NEW YORK (AP) Major League Baseball will fund 30 four-year Jackie Robinson Foundation scholarships, one for each of the sport’s teams, and will contribute $1 million to the project to build a Robinson museum in New York.
As part of Tuesday’s announcement, MLB said Robinson scholars will mentor people in the sport’s youth and community programs with Reviving Baseball in Inner Cities, MLB Urban Youth Academies and Boys & Girls Clubs of America. Robinson broke baseball’s color barrier on April 15, 1947.
MLB previously has given more than $15 million to the foundation’s scholarship program and for the museum. The foundation assists 225 students annually. The foundation said $21 million has been raised toward the museum’s $24 million goal for construction.
Commissioner Rob Manfred said in a statement that baseball wants to “reflect Jackie’s vision for our American society and positively impact future generations.”
I’ve only been to Steinbrenner Field in Tampa a couple of times. Once was a rainout. The other was a nice day and a nice game was played, but I got the same impression from the joint both times. Nice enough. Big. Professional. A bit on the cold side, though, and surprisingly utilitarian for baseball’s marquee team. Most spring training parks have a greater sense of fun and comfort and intimacy to them. Most people are on vacation when they visit the place, so why not make it more enjoyable?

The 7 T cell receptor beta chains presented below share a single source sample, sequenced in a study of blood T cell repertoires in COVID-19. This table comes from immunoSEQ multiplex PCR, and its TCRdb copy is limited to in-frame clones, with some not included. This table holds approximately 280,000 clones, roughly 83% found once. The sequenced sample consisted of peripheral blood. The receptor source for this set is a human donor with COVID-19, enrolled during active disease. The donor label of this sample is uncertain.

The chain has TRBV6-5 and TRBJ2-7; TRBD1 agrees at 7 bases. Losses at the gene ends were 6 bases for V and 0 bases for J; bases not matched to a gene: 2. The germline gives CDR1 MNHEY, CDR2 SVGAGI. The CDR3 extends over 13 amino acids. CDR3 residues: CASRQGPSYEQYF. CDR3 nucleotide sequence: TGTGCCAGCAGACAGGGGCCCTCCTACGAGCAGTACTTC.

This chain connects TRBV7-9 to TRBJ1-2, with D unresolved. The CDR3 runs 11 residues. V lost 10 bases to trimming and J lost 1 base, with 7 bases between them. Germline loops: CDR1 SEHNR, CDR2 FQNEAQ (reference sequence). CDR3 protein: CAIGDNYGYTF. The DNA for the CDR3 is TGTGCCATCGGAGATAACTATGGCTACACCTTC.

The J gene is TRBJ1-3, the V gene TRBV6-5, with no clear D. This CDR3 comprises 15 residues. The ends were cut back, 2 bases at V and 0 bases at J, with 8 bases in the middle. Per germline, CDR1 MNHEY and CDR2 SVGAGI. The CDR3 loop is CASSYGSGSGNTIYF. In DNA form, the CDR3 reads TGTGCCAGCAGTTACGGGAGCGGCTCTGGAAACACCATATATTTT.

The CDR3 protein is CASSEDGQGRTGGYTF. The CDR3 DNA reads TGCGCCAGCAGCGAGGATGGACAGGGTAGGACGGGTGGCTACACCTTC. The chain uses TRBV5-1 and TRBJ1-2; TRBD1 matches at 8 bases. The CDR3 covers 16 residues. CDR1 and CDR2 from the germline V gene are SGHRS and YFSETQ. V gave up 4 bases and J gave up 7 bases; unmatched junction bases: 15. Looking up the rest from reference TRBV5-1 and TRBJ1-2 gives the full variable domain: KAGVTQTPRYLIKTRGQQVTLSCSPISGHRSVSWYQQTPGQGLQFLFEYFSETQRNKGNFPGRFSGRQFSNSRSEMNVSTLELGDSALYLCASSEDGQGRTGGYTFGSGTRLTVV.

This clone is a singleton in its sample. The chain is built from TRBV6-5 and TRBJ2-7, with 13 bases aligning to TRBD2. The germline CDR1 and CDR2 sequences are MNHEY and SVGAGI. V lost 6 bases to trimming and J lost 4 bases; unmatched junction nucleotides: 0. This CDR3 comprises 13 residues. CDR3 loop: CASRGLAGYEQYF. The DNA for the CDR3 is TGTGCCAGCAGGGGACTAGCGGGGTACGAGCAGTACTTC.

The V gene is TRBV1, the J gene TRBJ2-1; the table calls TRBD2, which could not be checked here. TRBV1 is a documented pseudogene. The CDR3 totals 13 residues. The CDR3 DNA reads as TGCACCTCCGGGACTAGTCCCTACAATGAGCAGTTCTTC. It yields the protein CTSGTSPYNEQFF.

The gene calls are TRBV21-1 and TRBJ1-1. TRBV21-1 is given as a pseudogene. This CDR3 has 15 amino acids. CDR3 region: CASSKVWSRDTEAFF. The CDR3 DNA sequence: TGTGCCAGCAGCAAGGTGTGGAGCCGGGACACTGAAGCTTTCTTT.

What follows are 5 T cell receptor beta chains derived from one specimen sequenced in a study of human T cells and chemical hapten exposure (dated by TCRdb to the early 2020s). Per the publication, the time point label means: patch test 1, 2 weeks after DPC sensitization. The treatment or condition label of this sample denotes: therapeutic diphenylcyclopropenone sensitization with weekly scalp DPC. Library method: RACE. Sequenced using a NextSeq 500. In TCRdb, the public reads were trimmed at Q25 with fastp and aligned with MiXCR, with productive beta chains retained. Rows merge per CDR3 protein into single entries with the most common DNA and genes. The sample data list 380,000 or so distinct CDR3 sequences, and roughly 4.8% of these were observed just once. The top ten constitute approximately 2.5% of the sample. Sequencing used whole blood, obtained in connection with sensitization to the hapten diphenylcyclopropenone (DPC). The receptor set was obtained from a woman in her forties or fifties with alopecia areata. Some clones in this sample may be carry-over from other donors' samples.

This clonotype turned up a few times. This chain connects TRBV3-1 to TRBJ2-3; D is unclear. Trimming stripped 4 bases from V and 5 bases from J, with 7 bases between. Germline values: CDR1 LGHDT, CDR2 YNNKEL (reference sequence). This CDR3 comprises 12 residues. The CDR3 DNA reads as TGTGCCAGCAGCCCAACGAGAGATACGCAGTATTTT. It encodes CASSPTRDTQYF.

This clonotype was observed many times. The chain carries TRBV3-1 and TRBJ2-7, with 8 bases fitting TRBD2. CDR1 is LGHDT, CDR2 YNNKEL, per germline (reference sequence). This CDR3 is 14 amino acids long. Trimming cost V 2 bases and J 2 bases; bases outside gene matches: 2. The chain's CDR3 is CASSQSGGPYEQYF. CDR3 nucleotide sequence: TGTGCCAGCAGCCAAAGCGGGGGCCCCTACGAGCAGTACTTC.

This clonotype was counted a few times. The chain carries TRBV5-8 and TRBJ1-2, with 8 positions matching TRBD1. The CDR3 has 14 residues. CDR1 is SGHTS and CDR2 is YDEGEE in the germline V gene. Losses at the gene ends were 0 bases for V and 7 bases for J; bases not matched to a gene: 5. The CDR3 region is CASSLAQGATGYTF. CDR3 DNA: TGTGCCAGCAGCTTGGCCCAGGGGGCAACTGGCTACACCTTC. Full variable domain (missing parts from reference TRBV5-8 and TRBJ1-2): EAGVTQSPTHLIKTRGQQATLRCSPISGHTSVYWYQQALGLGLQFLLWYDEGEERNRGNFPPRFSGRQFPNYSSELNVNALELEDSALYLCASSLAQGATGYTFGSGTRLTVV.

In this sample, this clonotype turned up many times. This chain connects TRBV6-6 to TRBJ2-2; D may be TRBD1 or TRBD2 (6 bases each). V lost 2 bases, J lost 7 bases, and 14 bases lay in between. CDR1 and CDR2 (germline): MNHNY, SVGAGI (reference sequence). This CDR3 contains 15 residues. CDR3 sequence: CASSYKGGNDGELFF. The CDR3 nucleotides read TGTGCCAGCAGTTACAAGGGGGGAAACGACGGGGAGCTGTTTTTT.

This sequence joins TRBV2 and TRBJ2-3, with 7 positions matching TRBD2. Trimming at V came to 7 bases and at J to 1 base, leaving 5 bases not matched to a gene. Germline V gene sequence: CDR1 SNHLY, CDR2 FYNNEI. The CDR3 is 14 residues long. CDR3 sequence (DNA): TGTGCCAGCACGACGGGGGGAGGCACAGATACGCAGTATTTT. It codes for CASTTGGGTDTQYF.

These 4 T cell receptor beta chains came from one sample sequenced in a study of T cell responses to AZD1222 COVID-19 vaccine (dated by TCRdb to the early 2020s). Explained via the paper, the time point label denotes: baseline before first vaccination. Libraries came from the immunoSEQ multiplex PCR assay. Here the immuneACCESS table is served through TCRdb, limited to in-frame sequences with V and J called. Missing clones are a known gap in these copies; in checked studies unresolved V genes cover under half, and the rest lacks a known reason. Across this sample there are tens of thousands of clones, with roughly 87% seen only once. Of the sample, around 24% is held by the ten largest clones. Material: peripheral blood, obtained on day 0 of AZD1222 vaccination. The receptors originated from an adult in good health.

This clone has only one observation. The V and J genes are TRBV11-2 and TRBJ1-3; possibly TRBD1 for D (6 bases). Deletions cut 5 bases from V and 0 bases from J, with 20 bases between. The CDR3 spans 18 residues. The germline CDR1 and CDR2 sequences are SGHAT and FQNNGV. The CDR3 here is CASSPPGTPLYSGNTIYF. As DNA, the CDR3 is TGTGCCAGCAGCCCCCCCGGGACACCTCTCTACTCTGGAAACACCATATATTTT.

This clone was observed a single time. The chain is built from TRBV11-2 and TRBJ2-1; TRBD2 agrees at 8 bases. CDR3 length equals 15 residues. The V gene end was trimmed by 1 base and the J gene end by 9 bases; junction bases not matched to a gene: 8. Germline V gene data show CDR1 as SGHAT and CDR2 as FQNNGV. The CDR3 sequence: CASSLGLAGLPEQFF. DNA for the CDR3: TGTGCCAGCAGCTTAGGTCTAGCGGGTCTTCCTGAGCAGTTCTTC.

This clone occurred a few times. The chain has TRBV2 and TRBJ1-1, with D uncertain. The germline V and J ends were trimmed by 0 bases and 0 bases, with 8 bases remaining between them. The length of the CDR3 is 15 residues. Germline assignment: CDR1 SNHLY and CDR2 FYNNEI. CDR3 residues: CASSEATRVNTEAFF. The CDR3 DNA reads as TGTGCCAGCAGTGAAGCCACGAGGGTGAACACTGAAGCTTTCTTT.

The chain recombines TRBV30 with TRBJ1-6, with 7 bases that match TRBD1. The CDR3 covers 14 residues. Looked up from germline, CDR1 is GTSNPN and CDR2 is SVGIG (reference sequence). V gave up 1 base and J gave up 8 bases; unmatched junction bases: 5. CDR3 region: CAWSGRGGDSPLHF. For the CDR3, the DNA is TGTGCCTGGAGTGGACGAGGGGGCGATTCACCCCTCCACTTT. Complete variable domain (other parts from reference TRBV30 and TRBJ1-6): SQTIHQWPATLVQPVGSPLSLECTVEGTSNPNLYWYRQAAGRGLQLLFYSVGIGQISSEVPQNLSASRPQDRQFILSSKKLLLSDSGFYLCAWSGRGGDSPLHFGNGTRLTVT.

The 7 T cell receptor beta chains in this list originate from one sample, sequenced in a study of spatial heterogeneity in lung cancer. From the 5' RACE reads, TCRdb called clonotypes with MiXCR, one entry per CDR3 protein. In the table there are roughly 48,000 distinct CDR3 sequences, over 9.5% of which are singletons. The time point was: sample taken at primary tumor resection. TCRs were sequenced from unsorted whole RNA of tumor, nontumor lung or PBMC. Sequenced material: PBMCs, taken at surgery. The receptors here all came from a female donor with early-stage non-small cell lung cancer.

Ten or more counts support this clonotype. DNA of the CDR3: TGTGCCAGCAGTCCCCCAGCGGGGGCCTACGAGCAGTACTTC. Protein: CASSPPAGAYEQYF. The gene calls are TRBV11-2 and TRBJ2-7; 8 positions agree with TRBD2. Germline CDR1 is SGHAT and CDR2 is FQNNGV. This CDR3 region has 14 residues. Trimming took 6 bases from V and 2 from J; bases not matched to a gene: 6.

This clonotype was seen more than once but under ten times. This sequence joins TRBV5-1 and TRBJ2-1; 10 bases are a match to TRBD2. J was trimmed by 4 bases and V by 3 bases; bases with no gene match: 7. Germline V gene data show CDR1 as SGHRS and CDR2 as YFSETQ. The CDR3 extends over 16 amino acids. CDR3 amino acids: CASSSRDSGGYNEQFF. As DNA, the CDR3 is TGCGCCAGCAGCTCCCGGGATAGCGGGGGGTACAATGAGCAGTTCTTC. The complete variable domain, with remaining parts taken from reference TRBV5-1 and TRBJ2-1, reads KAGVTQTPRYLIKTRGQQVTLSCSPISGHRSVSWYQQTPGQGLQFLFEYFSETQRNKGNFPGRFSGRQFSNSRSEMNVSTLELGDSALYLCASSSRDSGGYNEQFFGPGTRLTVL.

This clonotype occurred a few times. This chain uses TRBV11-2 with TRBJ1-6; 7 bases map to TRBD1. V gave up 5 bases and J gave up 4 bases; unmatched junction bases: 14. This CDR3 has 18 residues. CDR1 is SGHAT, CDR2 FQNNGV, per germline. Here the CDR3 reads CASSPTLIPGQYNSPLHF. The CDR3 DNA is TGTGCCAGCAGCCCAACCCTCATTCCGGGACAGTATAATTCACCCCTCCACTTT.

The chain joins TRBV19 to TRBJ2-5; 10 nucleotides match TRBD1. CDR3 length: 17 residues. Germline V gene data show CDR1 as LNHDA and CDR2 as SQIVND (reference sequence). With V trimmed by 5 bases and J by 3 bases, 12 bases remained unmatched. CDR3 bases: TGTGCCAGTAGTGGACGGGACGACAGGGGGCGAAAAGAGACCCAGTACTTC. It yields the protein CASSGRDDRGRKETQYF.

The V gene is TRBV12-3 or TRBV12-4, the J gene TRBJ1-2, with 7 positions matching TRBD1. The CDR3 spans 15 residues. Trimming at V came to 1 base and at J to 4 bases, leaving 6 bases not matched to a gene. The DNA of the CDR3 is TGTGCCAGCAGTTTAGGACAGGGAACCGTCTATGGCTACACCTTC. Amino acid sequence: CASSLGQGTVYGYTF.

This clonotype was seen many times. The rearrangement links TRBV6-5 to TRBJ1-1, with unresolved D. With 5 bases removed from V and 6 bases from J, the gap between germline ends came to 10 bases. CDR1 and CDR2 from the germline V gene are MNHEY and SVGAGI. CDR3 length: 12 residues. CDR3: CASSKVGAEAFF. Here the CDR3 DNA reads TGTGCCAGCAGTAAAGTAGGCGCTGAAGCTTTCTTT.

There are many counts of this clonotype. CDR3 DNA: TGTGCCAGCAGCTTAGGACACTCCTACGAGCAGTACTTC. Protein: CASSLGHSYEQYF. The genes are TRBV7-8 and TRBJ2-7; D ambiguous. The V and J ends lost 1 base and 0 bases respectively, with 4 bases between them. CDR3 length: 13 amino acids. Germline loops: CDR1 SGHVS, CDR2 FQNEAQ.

Seems like the Yankees and the folks in Tampa are going to try to do that with a $40 million renovation, according to the New York Times. The specifics are a bit light, but a new outfield concourse is being constructed. That could be good. They tend to put bars and things on outfield concourses. Steinbrenner Field could use somethin’ like that.
They say that you miss 100% of the shots you don’t take. Which is to say that Adrian Beltre had absolutely nothing to lose by pretending that he actually caught the foul ball he snagged after it bounced into the seats and back out again in the Rangers game against the Mariners last night.
My favorite part of it was the reaction of the women in the front row behind him. It’s entirely possible they didn’t see the ball bounce and were genuinely cheering a good play by Beltre. But I really want to believe that they knew he was trying to deke the third base umpire and were being supporting actors in the drama.